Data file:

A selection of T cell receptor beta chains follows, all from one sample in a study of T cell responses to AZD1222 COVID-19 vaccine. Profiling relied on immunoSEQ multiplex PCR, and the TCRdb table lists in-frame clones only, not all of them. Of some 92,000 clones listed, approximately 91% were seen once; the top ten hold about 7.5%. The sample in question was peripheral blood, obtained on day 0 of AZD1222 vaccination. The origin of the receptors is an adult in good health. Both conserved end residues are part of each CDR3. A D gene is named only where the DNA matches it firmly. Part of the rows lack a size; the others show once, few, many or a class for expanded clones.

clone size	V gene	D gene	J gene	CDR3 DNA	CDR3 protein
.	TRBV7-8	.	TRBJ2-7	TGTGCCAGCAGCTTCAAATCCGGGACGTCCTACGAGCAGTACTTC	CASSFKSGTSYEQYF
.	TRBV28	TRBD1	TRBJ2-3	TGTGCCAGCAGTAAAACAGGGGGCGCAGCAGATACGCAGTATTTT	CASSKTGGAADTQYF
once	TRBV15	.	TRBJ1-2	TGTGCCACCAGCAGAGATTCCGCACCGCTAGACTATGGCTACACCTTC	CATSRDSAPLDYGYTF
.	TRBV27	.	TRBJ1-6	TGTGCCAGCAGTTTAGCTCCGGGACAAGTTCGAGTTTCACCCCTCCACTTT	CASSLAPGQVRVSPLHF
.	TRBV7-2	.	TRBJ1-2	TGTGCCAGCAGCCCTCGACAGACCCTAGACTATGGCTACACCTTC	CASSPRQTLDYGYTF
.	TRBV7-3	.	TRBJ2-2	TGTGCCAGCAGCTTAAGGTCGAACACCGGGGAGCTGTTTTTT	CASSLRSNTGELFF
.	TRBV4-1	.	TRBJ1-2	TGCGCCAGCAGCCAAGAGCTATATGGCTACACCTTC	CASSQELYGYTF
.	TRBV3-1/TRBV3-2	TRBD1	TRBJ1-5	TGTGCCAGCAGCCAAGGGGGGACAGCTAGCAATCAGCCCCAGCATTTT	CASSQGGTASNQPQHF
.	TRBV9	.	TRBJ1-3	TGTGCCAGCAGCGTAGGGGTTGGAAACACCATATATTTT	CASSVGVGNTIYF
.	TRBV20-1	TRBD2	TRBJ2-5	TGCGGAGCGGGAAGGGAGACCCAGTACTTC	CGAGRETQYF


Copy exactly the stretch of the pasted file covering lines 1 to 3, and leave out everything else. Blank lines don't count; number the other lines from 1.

A selection of T cell receptor beta chains follows, all from one sample in a study of T cell responses to AZD1222 COVID-19 vaccine. Profiling relied on immunoSEQ multiplex PCR, and the TCRdb table lists in-frame clones only, not all of them. Of some 92,000 clones listed, approximately 91% were seen once; the top ten hold about 7.5%. The sample in question was peripheral blood, obtained on day 0 of AZD1222 vaccination. The origin of the receptors is an adult in good health. Both conserved end residues are part of each CDR3. A D gene is named only where the DNA matches it firmly. Part of the rows lack a size; the others show once, few, many or a class for expanded clones.

clone size	V gene	D gene	J gene	CDR3 DNA	CDR3 protein
.	TRBV7-8	.	TRBJ2-7	TGTGCCAGCAGCTTCAAATCCGGGACGTCCTACGAGCAGTACTTC	CASSFKSGTSYEQYF